Ukraine is half a world away, but if Russian President Vladimir Putin makes good on his threat to take over that country, Americans will likely feel some shock waves at the gas pump and in grocery stores, experts said.
Food and gas prices, which are already high because of pandemic-induced inflation and supply chain problems that President Joe Biden has been struggling to contain, could climb even higher because Russia is one of the world’s biggest exporters of oil and wheat, the experts said.
The United States does not import Russian wheat, said Phil Lempert, a food marketing and consumer behavior analyst.
Nor does it import much from Ukraine, which is known as the breadbasket of Europe because it grows much of the wheat, barley, rye and corn the continent relies on.
China also is a huge importer of Ukrainian wheat, the experts said.
“However, if a war does break out and other countries stop importing from them and shift to importing from the U.S., prices will go up (as following demand) and we could see some shortages,” Lempert warned.
War in Ukraine would disrupt the supply chains across Europe, Alan Holland, CEO and founder of Keelvar, a sourcing technology company, told CNBC.
“Even though harvesting season is still a few months away, a prolonged conflict would create bread shortages this fall,” he said.
Wheat and corn prices were climbing even before Putin ratcheted up the tension further by announcing he was sending troops into the pro-Russian separatist Donetsk and Luhansk regions in eastern Ukraine.
And if the violence surges, prices are likely to skyrocket.
“Rising food prices would only be exacerbated with additional price shocks, especially if core agricultural areas in Ukraine are seized by Russian loyalists,” Per Hong, a senior partner at the consulting firm Kearney, told CNBC.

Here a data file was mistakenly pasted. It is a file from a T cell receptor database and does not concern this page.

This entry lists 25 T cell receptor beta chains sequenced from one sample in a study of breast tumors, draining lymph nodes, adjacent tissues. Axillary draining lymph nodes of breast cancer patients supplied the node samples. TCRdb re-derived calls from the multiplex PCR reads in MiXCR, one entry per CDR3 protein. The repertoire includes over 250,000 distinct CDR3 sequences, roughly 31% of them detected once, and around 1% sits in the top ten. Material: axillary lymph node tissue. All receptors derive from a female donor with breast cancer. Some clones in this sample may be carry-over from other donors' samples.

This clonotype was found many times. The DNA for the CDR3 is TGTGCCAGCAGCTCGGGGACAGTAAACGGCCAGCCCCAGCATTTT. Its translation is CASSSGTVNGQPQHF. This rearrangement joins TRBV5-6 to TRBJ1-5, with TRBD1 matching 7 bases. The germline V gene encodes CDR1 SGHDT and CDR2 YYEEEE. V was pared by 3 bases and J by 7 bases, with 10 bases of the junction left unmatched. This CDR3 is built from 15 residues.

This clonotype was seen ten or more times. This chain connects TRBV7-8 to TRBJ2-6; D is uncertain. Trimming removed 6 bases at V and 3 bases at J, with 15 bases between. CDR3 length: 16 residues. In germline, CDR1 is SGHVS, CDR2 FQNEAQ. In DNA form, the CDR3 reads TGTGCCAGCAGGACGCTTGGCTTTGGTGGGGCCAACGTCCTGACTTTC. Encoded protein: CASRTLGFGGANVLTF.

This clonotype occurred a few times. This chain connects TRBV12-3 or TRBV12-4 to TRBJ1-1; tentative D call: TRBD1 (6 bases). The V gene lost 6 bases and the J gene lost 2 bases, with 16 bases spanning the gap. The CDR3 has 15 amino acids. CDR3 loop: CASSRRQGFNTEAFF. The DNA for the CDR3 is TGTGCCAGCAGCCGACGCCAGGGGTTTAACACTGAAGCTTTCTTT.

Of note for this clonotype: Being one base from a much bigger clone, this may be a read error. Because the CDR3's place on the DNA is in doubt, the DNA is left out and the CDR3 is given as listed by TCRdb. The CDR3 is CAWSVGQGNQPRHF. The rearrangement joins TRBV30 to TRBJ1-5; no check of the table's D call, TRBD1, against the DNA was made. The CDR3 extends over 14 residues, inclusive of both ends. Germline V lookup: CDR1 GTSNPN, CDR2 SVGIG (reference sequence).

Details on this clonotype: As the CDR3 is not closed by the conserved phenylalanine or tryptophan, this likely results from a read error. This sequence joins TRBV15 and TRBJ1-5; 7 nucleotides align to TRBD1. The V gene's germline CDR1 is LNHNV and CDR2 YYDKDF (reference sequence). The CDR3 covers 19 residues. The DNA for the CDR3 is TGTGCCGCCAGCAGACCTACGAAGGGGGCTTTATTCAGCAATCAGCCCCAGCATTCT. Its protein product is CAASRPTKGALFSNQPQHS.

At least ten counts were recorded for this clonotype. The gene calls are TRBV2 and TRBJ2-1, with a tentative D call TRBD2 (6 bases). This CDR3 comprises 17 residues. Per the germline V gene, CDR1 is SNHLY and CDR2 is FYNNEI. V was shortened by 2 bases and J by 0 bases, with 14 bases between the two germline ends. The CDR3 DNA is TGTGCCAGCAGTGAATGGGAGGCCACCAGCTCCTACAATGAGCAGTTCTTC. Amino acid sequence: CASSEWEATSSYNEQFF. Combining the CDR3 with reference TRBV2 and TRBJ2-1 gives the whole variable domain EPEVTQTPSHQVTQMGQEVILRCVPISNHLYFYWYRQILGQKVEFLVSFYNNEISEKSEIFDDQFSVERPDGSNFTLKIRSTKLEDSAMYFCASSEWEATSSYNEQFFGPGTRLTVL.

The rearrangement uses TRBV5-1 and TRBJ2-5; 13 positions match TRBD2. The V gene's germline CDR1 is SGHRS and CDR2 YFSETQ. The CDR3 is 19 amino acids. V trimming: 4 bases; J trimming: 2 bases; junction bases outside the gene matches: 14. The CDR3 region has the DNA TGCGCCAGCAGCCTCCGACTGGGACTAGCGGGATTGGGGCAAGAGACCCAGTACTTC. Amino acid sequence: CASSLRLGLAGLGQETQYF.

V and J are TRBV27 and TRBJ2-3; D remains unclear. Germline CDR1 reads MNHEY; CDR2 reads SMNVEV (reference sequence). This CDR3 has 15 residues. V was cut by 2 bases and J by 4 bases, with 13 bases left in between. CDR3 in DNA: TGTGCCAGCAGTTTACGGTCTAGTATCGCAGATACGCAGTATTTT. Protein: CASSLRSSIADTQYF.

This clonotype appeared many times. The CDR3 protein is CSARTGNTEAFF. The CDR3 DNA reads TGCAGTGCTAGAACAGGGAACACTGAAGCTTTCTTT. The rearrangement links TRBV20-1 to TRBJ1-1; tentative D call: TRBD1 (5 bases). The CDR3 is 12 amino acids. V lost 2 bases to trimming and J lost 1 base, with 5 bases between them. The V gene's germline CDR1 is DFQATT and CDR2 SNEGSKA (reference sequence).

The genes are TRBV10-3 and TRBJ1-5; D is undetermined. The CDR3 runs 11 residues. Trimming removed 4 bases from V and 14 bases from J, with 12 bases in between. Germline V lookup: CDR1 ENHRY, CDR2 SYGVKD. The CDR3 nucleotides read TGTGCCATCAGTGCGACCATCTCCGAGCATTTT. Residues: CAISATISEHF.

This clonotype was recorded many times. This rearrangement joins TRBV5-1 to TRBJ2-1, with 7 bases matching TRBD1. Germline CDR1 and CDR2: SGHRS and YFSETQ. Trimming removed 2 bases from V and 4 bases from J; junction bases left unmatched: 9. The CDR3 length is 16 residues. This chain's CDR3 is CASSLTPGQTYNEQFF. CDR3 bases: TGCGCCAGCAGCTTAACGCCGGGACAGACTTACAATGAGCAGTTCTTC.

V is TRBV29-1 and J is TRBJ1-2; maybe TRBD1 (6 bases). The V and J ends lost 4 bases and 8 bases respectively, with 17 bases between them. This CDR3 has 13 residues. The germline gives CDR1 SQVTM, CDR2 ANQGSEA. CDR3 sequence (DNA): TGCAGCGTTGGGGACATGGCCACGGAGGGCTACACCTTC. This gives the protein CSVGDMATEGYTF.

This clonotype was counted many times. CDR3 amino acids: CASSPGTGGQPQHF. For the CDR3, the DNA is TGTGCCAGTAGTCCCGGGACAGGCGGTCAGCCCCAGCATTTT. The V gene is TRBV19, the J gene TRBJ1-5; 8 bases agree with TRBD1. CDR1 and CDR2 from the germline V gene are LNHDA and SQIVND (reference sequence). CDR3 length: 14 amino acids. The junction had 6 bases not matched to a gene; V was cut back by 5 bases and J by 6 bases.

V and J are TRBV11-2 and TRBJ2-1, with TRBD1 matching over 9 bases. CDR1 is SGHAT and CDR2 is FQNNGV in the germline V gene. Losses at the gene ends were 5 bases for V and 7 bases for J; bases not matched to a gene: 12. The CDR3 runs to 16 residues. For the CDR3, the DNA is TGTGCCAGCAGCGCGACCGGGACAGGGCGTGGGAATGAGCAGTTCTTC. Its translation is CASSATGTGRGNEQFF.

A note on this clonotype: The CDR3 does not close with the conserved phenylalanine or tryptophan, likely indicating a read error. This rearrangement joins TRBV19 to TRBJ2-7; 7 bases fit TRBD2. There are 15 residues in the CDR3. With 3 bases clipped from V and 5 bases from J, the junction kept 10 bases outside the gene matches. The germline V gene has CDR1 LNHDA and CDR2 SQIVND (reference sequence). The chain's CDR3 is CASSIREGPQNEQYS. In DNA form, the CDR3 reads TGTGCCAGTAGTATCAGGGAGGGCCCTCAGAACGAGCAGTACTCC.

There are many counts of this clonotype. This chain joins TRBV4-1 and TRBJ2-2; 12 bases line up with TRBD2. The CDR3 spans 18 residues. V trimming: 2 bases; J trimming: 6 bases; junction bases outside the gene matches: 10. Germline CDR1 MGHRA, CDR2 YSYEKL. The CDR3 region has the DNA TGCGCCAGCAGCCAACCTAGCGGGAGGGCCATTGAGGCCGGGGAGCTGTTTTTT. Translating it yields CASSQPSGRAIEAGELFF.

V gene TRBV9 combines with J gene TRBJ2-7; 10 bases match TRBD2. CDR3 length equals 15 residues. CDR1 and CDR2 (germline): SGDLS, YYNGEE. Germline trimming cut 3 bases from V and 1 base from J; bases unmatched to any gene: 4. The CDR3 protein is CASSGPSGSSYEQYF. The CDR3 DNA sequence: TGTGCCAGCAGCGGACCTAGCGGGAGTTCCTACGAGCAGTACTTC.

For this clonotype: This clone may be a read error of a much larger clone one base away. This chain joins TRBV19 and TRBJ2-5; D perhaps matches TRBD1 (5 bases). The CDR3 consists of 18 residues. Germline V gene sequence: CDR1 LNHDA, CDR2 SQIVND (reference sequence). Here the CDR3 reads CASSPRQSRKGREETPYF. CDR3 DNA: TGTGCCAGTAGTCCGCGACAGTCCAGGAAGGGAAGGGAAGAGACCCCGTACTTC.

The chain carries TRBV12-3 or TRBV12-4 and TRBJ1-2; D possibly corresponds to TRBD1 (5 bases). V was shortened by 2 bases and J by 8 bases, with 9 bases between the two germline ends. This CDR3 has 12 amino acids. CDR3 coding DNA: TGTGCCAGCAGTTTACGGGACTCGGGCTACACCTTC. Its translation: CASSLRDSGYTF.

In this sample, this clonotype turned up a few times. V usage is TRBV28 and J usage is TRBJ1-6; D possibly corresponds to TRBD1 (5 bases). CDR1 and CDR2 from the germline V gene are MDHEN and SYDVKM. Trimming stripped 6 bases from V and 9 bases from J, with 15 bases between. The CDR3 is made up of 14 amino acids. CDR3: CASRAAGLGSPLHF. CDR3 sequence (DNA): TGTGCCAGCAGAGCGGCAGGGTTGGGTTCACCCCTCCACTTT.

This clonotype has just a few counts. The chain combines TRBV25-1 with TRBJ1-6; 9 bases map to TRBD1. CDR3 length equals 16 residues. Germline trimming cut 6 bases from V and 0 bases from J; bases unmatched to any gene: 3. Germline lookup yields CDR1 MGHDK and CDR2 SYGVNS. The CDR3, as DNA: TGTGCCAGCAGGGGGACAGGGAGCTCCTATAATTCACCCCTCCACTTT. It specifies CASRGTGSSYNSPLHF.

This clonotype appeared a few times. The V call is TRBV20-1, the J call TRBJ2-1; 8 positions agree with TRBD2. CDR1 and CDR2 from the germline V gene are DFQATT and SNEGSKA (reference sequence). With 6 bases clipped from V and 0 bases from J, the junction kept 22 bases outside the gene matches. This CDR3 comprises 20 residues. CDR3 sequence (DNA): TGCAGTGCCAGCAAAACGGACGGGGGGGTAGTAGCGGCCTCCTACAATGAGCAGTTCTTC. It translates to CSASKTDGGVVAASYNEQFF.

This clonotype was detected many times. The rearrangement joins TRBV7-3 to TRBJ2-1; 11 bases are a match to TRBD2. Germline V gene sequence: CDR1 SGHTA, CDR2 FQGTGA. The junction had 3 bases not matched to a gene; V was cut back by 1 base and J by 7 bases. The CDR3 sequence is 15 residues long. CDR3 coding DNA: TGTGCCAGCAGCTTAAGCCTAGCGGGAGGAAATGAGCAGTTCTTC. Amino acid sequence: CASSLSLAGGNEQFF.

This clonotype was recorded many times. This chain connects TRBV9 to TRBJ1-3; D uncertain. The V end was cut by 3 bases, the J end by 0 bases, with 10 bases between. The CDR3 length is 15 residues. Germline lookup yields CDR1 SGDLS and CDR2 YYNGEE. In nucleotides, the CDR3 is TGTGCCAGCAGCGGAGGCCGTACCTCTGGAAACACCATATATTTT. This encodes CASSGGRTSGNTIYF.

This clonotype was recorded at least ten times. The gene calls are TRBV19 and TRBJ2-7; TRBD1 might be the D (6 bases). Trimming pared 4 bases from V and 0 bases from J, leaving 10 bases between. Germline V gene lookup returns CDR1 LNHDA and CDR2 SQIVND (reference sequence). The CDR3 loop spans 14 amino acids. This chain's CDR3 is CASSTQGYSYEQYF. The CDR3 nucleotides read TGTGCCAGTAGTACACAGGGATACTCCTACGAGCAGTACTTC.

Same goes for oil and gas prices
“Rising tensions in Eastern Europe have added additional uncertainty to an already tight market,” said Frank Macchiarola, a policy expert at the American Petroleum Institute. “The best way to ensure energy security and provide affordable, reliable energy to Americans is to promote policies that incentivize U.S. production and send a clear message that America is open for energy investment.”
A blockade of Russia means that the rest of Europe, which gets 40 percent of its natural gas and 25 percent of its oil from that country, will need to find it elsewhere — thus driving up those costs.
And Russia is also the second-largest exporter of oil to the U.S. after Canada because sanctions have dried up the supply from Venezuela, and the OPEC countries in the Middle East reduced shipments to keep the price high.
“Russia is incredibly unimportant in the global economy except for oil and gas,” Jason Furman, a Harvard University economist who was an adviser to then-President Barack Obama, told The New York Times. “It’s basically a big gas station.”
Joe Brusuelas, chief economist at RSM, a tax and consulting services firm, echoed Furman on that note, saying Russia is “primarily a giant gas station.”
But Russia is also a mineral-rich country that provides, among other things, 45.6 percent of the palladium used to produce microchips, and large quantities of nickel, as well as precious metals such as platinum and silver and other commodities, he told NBC News.
“So yes, the average American household is going to bear some of the burden of Putin’s invasion of Ukraine,” Brusuelas said. “But the effect, for now, will be indirect.”